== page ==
In its decision in Voter Verified, Inc. v. Premier Election Solutions, Inc., the US Court of Appeals for the Federal Circuit clarified the standards for assessing online references as prior art printed publications.
On November 5, 2012, in Voter Verified, Inc. v. Premier Election Solutions, Inc., the US Court of Appeals for the Federal Circuit clarified the standards for assessing whether an online reference is a prior art printed publication under Section 102(b) of the Patent Act. The court held that even where the website containing the reference is not indexed through search engines or otherwise, the reference may still be a prior art printed publication if the reference was sufficiently accessible before the critical date to the public interested in the art.Close speedread
On November 5, 2012, the US Court of Appeals for the Federal Circuit issued an opinion in Voter Verified, Inc. v. Premier Election Solutions, Inc., affirming the US District Court for the Middle District of Florida's decisions in a consolidated appeal. The plaintiff, Voter Verified, Inc., owned U.S. Reissue Patent RE40,499 ('449 patent) for automated voting systems and methods. In 2009, Voter Verified sued the defendants, including various manufacturers and marketers of automated voting systems, alleging patent infringement. The district court held that claim 49 of the '449 patent was invalid as obvious under Section 103 of the Patent Act (35 U.S.C. § 103) finding that an article, known as the Benson article, that discussed the relevant technology and was available online before the critical date (one year before the earliest priority date for the '449 patent) constituted a prior art printed publication.
On appeal, among other challenges, Voter Verified challenged the district court's invalidity determination on claim 49 and the court's reliance on the Benson article as a prior art printed publication. Voter Verification argued that the Benson article should have been excluded from the prior art analysis because:
A web-based article must be searchable on the internet by pertinent terms to qualify as a prior art "printed publication" as defined by Section 102(b) of the Patent Act (35 U.S.C. § 102(b)).
The defendants failed to show any indexing on any database that would have allowed the interested public to locate the website containing the Benson article.
The Federal Circuit concluded that the Benson article was a "printed publication" within the meaning of Section 102(b) and that claim 49 was invalid for obviousness under Section 103. The Federal Circuit held that when considering whether an online reference qualifies as a prior art "printed publication," the key inquiry is whether the reference was made sufficiently accessible to the public interested in the art before the critical date. Whether a reference is publicly accessible is determined on a case-by-case basis based on the facts and circumstances surrounding its disclosure to the public.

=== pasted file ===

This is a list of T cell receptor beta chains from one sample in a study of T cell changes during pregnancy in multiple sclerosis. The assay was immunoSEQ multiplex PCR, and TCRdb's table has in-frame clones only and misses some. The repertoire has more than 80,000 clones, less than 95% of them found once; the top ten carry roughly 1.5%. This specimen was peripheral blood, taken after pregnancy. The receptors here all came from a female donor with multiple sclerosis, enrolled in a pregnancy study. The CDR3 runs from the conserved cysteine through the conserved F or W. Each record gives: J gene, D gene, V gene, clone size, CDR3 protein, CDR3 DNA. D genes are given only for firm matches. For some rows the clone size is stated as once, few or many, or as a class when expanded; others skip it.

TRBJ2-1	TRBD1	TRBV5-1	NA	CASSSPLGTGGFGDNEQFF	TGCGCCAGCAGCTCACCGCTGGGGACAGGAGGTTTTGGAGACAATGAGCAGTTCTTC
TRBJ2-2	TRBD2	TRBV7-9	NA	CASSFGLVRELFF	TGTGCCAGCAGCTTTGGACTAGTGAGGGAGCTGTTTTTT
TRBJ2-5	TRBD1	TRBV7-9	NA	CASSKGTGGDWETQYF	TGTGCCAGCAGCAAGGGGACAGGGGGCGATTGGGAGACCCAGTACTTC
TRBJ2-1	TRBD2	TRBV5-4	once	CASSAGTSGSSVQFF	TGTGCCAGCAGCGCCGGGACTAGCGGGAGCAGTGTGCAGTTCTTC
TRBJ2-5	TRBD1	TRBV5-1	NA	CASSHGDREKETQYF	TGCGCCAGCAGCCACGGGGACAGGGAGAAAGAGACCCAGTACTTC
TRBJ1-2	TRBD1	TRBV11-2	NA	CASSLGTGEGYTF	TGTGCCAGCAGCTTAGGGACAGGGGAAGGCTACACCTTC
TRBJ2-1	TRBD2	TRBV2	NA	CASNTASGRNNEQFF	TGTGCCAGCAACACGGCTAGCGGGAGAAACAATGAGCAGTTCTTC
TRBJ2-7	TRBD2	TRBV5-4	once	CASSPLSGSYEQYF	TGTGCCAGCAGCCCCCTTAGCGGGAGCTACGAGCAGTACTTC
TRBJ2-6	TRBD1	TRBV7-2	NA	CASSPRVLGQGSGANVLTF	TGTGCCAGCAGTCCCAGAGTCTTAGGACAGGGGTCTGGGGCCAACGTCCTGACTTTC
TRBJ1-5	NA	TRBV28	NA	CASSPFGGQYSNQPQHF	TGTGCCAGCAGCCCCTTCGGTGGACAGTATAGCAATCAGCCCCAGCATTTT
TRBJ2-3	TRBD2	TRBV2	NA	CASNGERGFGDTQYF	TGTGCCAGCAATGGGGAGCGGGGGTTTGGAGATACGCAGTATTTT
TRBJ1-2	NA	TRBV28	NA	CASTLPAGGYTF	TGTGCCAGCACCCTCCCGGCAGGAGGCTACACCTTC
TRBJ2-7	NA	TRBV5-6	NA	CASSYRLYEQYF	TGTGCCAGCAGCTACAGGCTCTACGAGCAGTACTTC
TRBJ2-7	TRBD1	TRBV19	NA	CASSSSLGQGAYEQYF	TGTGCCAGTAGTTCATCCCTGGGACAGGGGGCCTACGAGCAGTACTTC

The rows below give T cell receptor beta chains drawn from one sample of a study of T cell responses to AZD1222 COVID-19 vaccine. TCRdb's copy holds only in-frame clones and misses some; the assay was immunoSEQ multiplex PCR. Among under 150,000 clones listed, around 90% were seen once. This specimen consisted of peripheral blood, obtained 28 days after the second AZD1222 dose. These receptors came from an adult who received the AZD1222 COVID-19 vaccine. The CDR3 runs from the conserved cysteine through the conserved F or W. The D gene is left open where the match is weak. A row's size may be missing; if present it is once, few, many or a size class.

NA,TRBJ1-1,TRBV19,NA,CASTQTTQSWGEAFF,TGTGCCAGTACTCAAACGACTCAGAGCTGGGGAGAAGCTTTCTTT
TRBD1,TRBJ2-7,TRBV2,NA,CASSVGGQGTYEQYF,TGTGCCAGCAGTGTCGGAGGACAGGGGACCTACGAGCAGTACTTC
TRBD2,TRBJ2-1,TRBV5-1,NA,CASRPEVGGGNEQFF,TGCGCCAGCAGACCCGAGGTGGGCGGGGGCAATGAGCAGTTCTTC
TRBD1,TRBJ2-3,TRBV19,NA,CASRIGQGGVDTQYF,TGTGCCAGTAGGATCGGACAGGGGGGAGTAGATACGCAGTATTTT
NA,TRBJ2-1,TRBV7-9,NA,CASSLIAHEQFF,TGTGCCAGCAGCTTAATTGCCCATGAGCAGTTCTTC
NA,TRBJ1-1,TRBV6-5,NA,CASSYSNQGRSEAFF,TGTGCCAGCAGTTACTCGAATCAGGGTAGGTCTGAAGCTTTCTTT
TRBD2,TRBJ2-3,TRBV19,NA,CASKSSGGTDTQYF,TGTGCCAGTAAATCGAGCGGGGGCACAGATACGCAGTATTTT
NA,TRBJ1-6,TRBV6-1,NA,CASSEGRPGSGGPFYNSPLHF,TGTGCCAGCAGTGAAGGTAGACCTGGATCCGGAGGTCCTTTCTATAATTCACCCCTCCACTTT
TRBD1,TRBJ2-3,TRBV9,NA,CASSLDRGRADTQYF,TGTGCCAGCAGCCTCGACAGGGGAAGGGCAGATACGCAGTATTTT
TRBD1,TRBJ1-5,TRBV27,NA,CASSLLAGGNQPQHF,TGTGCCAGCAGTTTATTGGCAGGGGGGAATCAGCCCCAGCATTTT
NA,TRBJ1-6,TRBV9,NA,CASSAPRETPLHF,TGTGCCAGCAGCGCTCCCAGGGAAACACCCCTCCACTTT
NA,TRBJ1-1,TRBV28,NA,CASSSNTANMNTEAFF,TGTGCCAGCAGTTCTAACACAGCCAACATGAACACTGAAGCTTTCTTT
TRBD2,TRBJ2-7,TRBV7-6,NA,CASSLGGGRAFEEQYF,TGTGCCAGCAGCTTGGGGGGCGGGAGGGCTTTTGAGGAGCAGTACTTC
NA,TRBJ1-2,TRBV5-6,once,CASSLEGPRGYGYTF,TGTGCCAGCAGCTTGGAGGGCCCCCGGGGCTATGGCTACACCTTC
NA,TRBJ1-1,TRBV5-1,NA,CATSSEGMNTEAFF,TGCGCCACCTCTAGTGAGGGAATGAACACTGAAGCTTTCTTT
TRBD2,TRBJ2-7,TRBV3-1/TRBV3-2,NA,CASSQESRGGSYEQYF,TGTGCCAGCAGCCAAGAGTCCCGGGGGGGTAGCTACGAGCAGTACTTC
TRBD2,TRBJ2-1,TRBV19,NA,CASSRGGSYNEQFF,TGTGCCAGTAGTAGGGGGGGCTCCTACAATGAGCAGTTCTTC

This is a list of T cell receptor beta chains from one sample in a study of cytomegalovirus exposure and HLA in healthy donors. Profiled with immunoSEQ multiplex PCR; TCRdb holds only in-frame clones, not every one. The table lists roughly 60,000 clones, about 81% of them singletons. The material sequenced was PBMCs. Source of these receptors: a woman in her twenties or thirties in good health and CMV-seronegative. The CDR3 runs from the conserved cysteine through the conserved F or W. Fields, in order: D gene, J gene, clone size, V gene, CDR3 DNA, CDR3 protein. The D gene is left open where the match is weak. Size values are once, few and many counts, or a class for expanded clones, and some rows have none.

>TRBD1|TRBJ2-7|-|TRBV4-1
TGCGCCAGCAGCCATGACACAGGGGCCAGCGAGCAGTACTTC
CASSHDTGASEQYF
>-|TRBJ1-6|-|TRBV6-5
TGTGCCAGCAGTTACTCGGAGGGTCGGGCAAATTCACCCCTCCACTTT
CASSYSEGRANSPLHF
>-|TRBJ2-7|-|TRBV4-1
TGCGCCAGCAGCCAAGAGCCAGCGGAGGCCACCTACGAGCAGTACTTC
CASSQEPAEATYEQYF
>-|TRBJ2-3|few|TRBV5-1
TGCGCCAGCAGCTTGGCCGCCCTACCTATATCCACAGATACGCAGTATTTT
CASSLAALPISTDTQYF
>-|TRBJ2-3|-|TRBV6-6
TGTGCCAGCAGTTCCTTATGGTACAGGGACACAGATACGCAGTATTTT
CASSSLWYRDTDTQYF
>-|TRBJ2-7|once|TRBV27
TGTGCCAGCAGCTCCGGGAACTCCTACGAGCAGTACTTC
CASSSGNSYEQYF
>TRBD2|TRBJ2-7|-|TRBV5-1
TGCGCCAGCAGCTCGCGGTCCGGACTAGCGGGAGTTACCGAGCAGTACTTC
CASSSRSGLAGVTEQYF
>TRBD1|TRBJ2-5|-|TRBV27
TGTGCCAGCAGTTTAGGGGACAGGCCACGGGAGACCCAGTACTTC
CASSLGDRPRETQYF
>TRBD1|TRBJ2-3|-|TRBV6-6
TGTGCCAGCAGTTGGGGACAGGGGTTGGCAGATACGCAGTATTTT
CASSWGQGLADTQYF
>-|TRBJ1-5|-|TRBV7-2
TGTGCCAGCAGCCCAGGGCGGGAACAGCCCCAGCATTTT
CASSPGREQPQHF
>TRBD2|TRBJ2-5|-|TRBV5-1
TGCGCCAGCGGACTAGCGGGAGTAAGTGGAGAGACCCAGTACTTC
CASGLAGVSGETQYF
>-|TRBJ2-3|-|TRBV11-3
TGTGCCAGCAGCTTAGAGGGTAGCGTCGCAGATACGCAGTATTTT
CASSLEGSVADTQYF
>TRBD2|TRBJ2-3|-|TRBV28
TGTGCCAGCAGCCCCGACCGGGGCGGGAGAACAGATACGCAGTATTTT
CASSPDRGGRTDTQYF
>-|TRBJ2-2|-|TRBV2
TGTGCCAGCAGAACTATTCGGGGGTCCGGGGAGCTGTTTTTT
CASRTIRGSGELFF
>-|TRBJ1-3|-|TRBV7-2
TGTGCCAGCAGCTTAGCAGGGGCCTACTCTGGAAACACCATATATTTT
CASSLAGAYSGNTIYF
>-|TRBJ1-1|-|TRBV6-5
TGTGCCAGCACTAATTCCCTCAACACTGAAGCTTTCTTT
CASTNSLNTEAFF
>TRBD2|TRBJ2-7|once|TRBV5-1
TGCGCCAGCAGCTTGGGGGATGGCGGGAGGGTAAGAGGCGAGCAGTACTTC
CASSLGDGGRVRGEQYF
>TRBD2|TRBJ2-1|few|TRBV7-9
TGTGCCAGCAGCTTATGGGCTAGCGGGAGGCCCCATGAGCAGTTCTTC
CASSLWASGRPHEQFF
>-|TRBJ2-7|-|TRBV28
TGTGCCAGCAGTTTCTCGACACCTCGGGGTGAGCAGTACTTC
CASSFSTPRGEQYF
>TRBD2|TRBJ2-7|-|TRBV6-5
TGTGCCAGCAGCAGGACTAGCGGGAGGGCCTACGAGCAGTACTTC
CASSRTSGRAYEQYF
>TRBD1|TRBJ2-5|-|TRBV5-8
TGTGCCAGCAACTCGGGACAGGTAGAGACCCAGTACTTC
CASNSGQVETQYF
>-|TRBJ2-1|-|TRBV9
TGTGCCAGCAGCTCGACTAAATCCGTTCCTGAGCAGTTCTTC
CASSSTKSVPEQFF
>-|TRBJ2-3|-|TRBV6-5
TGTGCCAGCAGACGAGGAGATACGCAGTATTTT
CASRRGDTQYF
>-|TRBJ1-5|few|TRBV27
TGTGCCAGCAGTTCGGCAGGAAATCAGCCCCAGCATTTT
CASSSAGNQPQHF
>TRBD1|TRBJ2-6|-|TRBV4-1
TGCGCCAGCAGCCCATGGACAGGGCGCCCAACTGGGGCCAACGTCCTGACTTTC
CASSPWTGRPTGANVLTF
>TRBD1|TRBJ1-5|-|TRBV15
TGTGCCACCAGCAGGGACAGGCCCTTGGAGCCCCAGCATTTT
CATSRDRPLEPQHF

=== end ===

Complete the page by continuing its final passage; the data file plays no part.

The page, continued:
In response to Voter Verification's argument that indexing is necessary for public accessibility, the Federal Circuit noted that it is merely a relevant factor. The court stated that the ultimate question is whether the reference was available to the extent that persons interested and ordinarily skilled in the subject matter or art, exercising reasonable diligence, can locate it.
In upholding the district court's finding that the Benson article constituted publicly available prior art, the Federal Circuit noted that the website where the Benson article was posted:
Was well known to the community interested in the relevant technology.
Treated all submissions as public disclosures.
Allowed users to freely copy content.
Had a search tool that would have retrieved the Benson article in response to relevant search terms such as vote, voting, ballot or election.
The court noted that regardless of whether the website containing the article was indexed (through search engines or otherwise):
A person of ordinary skill interested in electronic voting would have been aware of it as a forum for discussing electronic voting technologies.
The website's own search functions and an interested researcher's diligence were enough to ensure that the article would be found.
After determining that the Benson article qualified as a prior art printed publication, the court held claim 49 invalid as obvious in light of the article because the article's content would have made the voting method of claim 49 obvious to a person of ordinary skill in the art of computerized voting technologies.
This decision is notable for providing patent litigants with guidance on establish online references as prior art printed publications. In particular the decision is significant for holding that indexing is not an absolute prerequisite to establishing online references as printed publications within the prior art.